Few have done so with the sort of resources that the Cubs have -- they had the sixth-highest payroll because a team from the north side of Chicago can, even in lean years. Two years later, when they had the 23rd-highest payroll, they did it because it was "smart." It's nearly undeniable that the Cubs' best chance of being the powerhouse they are today was to lose as many games as possible in 2012 and 2013, and they did. They will be remembered as coldly brilliant for this.
But it's not just that the Cubs' process has been successful. It's that it has been so drama free. There's a long line of GMs in baseball saying that "you can't rebuild like that in [my big city]," and there's a long line of tacky strategies being outlawed by rule or custom once everybody gets a good look at them. The Cubs disproved the first argument against teardowns -- if you can rebuild in a market as big as Chicago's, where can't you? And a Cubs victory tonight will more or less disprove the second: There is little ambivalence about their success, no national conversation about the ethics of their path here. Epstein and Hoyer aren't mocked, and their unbranded process isn't a punchline. The Cubs, for better or worse, will show their peers that you can tank with dignity, and that the parade crowd will stretch just as far after a series of strategic 90-loss seasons.
One aspect of the rebuild was new: The Cubs put their player development resources into hitting, rather than into riskier young pitching. They traded the top young pitcher Andrew Cashner for a top young hitter, Anthony Rizzo. They drafted college hitters Kris Bryant, Kyle Schwarber and Ian Happ with successive first-round picks. They signed the 20-year-old Cuban Jorge Soler to a nine-year contract and blew past their international bonus pool to sign hitters Eloy Jimenez and Gleyber Torres in 2013. And when it came time to move their most valuable trade piece in 2014 -- Jeff Samardzija -- they acquired two top hitting prospects, Addison Russell and Billy McKinney.
No team makes it into October without pitchers, of course. But it makes little sense to bet on a pitcher being good four years from now. Even the best are as susceptible to a snapped ligament or a drop in velocity over that sort of time period. Instead, the Cubs bet on the more linear career arcs of young hitters and waited until they needed pitchers before they paid for them. By the time they went out and got Jon Lester, John Lackey and Jason Hammel, they weren't betting on the pitchers being good four years from now, but today, right now.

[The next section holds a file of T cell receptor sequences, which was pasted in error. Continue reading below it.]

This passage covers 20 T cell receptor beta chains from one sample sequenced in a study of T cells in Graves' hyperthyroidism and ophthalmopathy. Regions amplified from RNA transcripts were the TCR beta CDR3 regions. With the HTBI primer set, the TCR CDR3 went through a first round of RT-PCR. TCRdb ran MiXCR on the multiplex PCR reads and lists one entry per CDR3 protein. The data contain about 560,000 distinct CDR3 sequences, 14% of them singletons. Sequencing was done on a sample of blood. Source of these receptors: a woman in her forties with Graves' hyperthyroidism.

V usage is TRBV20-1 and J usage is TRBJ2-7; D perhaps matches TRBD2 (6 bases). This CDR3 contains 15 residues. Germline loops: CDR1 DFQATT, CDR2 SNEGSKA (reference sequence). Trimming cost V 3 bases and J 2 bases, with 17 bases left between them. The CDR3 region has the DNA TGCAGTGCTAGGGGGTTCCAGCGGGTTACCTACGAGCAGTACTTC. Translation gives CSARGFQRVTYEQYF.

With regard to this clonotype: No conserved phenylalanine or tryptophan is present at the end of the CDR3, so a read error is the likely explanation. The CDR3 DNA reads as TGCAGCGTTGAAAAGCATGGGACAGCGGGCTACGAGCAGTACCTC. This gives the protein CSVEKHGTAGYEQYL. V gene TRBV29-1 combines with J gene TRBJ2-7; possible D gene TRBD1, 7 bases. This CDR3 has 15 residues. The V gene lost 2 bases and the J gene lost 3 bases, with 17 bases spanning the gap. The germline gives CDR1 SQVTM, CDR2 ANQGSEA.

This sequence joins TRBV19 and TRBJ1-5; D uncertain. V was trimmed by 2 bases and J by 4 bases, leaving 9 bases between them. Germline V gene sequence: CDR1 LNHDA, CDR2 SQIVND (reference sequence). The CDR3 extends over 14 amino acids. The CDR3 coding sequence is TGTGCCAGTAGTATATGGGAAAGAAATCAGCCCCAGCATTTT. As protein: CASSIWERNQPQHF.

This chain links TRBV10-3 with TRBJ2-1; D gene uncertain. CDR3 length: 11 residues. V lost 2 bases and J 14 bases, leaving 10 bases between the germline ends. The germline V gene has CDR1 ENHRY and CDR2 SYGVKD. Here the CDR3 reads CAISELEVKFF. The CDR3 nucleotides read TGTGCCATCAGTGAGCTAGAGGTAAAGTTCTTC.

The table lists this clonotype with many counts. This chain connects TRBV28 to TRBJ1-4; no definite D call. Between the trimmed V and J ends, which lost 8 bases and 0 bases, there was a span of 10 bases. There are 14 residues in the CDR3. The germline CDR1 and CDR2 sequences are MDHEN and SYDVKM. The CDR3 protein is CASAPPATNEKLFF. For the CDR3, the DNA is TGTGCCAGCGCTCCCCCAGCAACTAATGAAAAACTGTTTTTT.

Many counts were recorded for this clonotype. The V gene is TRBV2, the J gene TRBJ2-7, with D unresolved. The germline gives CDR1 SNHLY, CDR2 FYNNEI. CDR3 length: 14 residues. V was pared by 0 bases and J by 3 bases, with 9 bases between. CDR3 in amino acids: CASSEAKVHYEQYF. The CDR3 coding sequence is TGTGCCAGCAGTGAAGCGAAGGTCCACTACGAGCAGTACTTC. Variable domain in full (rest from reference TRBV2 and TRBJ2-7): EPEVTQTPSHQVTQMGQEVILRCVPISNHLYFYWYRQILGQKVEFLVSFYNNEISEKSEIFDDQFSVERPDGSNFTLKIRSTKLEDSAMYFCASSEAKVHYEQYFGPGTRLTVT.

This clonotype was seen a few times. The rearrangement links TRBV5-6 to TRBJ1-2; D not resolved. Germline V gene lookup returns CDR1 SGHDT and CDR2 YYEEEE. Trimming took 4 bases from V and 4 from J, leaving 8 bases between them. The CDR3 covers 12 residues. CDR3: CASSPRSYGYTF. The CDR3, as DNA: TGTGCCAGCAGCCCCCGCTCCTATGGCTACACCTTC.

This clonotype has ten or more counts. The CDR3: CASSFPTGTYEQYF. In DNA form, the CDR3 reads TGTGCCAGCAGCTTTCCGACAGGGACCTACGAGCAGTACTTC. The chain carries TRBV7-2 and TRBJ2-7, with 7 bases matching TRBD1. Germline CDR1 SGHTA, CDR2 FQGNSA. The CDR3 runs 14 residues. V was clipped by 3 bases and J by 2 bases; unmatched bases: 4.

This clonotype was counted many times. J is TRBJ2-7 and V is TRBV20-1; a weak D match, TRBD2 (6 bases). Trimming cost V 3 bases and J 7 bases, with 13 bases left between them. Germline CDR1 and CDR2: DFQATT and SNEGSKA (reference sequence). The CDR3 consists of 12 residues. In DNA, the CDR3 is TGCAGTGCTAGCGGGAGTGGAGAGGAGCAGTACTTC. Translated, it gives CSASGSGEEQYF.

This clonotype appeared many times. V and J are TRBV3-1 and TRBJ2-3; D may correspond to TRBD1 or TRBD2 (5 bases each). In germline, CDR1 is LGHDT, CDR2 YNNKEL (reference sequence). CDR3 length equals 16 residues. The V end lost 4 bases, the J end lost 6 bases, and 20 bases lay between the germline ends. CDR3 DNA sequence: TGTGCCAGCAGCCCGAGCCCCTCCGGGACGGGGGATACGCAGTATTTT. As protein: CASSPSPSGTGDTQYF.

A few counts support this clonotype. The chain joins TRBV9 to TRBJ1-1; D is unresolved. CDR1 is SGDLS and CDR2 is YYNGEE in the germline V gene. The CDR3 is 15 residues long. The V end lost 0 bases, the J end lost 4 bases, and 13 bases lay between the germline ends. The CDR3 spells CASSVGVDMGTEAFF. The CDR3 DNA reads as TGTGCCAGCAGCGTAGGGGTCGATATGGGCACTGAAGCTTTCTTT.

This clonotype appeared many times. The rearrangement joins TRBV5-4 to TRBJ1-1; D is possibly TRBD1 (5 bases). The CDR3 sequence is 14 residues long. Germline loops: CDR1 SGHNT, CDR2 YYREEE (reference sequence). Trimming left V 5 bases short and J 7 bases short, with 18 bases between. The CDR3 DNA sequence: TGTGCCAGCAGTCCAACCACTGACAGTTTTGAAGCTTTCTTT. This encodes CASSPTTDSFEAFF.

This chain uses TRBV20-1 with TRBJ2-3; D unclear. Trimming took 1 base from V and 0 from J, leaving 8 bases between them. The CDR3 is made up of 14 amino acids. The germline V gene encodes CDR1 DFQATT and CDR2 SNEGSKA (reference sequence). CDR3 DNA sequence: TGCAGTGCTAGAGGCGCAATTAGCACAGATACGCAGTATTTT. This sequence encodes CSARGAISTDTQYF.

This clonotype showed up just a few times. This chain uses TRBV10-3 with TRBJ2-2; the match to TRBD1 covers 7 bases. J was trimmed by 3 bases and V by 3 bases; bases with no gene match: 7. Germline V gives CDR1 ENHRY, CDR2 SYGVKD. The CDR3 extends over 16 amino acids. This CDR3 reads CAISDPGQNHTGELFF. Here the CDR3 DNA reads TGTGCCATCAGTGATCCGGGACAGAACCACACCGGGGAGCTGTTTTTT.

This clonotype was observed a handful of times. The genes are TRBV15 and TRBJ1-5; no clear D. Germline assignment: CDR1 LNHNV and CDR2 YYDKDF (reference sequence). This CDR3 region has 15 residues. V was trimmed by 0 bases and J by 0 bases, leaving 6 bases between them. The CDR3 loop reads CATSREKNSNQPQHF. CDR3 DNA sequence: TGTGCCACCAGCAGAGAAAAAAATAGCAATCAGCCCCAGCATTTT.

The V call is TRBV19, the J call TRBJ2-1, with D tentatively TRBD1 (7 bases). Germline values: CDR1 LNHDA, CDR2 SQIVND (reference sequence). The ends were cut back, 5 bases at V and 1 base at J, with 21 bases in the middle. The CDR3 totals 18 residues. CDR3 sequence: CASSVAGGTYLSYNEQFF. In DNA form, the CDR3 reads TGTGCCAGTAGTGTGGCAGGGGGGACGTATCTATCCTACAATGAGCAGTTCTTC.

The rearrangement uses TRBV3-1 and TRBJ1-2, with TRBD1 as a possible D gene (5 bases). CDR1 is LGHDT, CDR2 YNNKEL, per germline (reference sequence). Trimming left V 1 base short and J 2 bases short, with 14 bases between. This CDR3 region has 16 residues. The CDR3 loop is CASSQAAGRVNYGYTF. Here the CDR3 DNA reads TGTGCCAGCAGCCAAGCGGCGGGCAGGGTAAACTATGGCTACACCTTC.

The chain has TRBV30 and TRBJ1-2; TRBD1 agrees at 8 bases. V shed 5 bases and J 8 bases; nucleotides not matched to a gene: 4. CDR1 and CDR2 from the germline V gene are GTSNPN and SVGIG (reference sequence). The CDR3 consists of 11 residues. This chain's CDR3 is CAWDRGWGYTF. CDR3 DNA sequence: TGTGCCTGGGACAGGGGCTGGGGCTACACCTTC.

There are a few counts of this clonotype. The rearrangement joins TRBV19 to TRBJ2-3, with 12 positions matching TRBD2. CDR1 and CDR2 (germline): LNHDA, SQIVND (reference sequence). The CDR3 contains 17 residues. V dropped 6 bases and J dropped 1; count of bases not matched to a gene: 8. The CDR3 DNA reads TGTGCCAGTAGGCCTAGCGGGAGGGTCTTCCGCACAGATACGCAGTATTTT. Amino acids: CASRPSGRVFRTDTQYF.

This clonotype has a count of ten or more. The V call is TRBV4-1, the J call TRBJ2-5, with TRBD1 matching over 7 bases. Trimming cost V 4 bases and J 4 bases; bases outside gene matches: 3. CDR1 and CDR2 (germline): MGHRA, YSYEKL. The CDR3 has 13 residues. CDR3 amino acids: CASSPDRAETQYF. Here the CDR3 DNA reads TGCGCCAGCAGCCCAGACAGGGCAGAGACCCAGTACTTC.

It helps, of course, when the discarded lottery ticket you pick up turns into Jake Arrieta, or when the soft-tossing eighth-round pick you get as a throw-in turns into Kyle Hendricks. Teams can't copy either move -- credit to the Cubs' scouting, credit to the Cubs' player development -- but they might try to mimic the Cubs' extraordinary defense, which is built on youth, multipositional dexterity and, surprisingly, very few defensive shifts.
Surprisingly because manager Joe Maddon is the Johnny Appleseed of the modern shifting movement, going back not just to his days with the Rays but to when he was a bench coach with the Angels. The league, as Epstein notes, can't help but follow success, and the shift went from a stathead signifier to a nearly universal strategy, with shifts leaguewide increasing twelvefold in the past five years. Maddon, meanwhile, hasn't really increased his shifting tendencies at all, and his defense had one of the greatest seasons of all-time. There was never any reason that teams had to play their four infielders in the same alignment that Tinker, Evers and Chance did, and there's no reason now to think that they have to treat every left-handed pull hitter like he's Ryan Howard. And, as many teams found when they tried to copy Maddon's early success with the Rays, it's a lot cheaper to steal Maddon's positioning charts than to buy his players.